GOSPEL FREEDOM

FREEDOM FROM GUILT

The freedom from guilt that is a part of the complete salvation Christians have in Jesus Christ is perhaps the most difficult for us to embrace.

To live with this freedom, to live with the reality of this freedom from guilt, five things are necessary.

Firstly, we have to understand that when Jesus bore our sins in his body on the cross [1Peter 2:24] what he bore included our guilt – our real legal guilt in the presence of God, the Judge of all the earth.

Acquittal from this real legal guilt is the core meaning of the Greek verb dikaioo, which is translated by the English ‘justify’, and the Greek noun dikaiosune, which is translated by the English words ‘righteousness’ and ‘justification’. These words refer to the declaration of legal acquittal - a legal declaration of exoneration from guilt, a legal declaration of innocence. Paul explains this truth at length in Romans 3 to 8.

This removal of guilt is also taught in the letter to the Hebrews. In 9:11-14 the writer describes the sacrifice of Christ as superior to the sacrifices of bulls and goats, because his sacrifice is effective in taking away guilt, something the animal sacrifices could not do. This removal of our guilt by the sin-bearing death of Jesus Christ generates uninhibited confidence in the presence of God [10:10-22].

Here is a central fact of Gospel Freedom: that we are no longer treated by God as guilty: we are treated by God as innocent. Paul sums this up in various ways in his letters, including these two powerful statements:

‘God made him who had no sin to be sin for us, so that in him we might become the righteousness of God’ [2Corinthians 5:21]

‘But now he has reconciled you by Christ’s physical body through death to present you holy in his sight, without blemish and free from accusation’ [Colossians 1:22].

Secondly, we need to understand that in ourselves, viewed apart from Christ, we are actually still guilty – we still sin, we still break God’s laws and fall short of God’s standards; but because we are ‘in Christ’ God, as our Judge, no longer regards our guilt. Indeed, it was he who nailed all our guilt to the cross of Christ [Colossians 2:14]. It was he who poured all of the judgement/condemnation incurred by our guilt onto his Son. Our on-going real guilt [the fact that we still sin] does not contradict or undermine the guilt-bearing work of Christ on the cross. Rather it continues to affirm the absolute necessity of that work. Although we are in Christ, and because of Christ, acquitted, declared ‘not guilty’, we are, if we look at ourselves, still guilty. Paul, because of this, makes the radical and, to some, offensive, statement: that God ‘justifies the wicked’ [Romans 4:5]. Luther, referring to this, coined the Latin phrase simul justus et peccator – at the same time acquitted and a sinner. There is not a nano second in which we are not guilty: and there is not a nano second in which we do not stand in need of the death of Christ by which we are declared ‘not guilty’. As long as we, in our pride, refuse to accept this dual reality, we will never enjoy the freedom from guilt that Christ paid so dearly to obtain for us.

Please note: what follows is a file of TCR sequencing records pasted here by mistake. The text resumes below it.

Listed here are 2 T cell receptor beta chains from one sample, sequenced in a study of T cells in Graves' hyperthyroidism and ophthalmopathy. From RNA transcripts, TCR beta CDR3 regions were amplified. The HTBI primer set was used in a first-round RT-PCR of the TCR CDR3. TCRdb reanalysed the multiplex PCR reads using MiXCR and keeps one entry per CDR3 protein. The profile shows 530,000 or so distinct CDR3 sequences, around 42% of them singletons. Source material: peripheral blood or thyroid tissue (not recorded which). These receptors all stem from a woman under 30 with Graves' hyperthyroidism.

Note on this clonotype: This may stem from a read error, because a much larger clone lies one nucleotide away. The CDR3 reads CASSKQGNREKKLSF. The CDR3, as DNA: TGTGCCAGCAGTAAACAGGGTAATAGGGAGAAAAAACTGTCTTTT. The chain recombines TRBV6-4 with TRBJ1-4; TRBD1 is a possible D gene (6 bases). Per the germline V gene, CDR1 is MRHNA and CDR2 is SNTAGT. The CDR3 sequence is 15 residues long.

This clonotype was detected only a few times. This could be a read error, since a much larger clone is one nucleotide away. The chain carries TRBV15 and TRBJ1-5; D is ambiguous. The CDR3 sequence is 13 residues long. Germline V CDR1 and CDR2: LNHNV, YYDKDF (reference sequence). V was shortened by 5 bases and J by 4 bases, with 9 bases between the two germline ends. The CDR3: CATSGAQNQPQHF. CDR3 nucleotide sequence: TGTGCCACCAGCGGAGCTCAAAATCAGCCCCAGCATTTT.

Thirdly, we need to recognize that there is such a thing as ‘false’ guilt. False guilt is guilt generated when we fail to live up to various human expectations, including our own. These human expectations include the expectations and values imposed by our culture, our church, our social group, our peers and our personal values/image. With this false guilt we give ourselves a bad time, and allow others to give us a bad time, and even convince ourselves that God is displeased with us, on the basis of criteria that have nothing at all to do with God’s law and God’s standards.

Fourthly, we need to analyse our guilt feelings. Guilt feelings may or may not be associated with true guilt, and they are usually associated with false guilt. The absence of guilt feelings does not mean the absence of true guilt, or the failure to admit true guilt. The presence or absence of guilt feelings has no bearing on our salvation, yet they can have a devastating impact on our perception and our enjoyment of our salvation and of our relationship with God through Christ. If our guilt feelings are grounded in true guilt, then let us acknowledge that true guilt, thank God that it has been borne by Christ, and live in the joy of that truth. If our guilt feelings are grounded in false guilt then let us repent of the sin of making human expectations, including our own, more authoritative than the Gospel of Jesus Christ.
 
Fifthly, and importantly, we need to remember that we have an enemy who does not want us to live in a joy-filled and peaceful guilt-free relationship with God. His name is Satan – ‘the accuser’. But neither he, nor any human who would do his accusing for him, has any authority to undo what God has already declared done. [Read Romans 8:31-39]

© Rosemary Bardsley 2012